Stanford Hospital & Clinics received the Gold Medal of Honor from the U.S. Department of Health and Human Services for its accomplishments in the field of organ transplantation and donation at an awards ceremony on Oct. 4.
The award ceremony, titled the “7th National Learning Congress for the Donation and Transplantation Community of Practice,” was held in Grapevine, Texas. Timothy Chamberlain, a Stanford Hospital social worker and Assistant Patient Care Manager Maureen Fay, accepted the award. Stanford Hospital was one of 22 hospitals recognized this year.
“This award is a testimony of Stanford’s commitment to honoring patients’ wishes and rights to help save the lives of others,” Chamberlain said, according to a PRWeb article. “But, most of all, this award honors the incredible people who volunteered to be organ and tissue donors and the families who agreed – even in the midst of grief and loss – to give the gift of life to total strangers.”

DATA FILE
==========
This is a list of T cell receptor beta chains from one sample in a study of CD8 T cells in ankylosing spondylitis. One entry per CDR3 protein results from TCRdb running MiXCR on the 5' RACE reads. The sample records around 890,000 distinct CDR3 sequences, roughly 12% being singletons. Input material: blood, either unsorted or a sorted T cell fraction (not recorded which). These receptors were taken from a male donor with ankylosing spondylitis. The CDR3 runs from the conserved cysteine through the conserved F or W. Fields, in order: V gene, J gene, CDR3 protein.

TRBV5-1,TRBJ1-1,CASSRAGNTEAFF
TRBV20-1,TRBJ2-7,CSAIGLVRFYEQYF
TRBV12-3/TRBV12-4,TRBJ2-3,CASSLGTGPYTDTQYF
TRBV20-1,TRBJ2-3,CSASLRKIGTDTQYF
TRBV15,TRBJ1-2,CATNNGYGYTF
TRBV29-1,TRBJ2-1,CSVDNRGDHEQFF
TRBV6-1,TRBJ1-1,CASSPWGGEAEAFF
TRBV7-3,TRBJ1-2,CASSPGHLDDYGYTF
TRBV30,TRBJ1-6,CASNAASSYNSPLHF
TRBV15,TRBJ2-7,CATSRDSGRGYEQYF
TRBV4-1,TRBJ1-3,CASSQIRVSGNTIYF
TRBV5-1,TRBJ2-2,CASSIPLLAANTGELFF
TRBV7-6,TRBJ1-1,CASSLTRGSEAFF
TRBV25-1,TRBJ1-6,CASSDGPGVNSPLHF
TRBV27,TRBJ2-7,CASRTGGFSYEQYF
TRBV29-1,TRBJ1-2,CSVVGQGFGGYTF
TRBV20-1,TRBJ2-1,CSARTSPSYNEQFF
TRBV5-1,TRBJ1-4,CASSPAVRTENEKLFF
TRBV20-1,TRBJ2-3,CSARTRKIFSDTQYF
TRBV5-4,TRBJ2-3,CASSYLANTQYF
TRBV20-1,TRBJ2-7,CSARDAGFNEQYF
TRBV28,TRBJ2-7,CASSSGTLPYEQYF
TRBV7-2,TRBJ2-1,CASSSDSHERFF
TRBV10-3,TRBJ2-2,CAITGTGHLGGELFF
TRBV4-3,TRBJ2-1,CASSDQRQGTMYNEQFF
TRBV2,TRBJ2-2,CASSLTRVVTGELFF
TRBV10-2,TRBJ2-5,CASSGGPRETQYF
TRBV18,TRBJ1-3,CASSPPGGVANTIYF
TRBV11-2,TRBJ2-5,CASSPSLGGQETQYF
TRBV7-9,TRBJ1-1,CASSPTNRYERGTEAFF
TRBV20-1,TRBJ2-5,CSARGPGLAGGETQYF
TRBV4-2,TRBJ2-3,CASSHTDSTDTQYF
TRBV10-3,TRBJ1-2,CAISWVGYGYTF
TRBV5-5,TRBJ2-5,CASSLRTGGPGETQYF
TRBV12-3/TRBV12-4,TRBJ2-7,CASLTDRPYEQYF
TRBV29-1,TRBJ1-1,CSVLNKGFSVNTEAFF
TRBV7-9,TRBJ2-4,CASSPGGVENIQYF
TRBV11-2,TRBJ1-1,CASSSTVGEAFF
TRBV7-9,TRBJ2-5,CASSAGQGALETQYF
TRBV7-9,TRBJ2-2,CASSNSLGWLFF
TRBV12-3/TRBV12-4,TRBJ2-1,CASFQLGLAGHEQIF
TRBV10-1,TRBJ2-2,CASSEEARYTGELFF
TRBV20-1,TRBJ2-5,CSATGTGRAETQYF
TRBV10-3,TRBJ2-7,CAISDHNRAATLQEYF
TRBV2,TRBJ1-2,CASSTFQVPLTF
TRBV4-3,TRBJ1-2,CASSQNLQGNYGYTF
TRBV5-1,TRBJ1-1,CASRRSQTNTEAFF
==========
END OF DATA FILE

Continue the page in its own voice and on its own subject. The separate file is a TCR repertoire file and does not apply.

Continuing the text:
More than 110,000 people remain on the UNOS National Organ Transplant Waiting List. According to Dr. Carlos Equivel, chief of Stanford’s Transplantation Division, “one in three will die due to the organ shortage.”
Around 10,000 people are waiting just within the California Transplant Donor Network (CTDN). A single donor has the potential to save eight lives.
“I hope this award not only serves as a way of honoring those who generously donated, but also helps raise much-needed awareness of the organ donor shortage crisis and prompts people to register,” said Waldo Concepcion M.D., chief of clinical transplantation at Stanford, to PRWeb.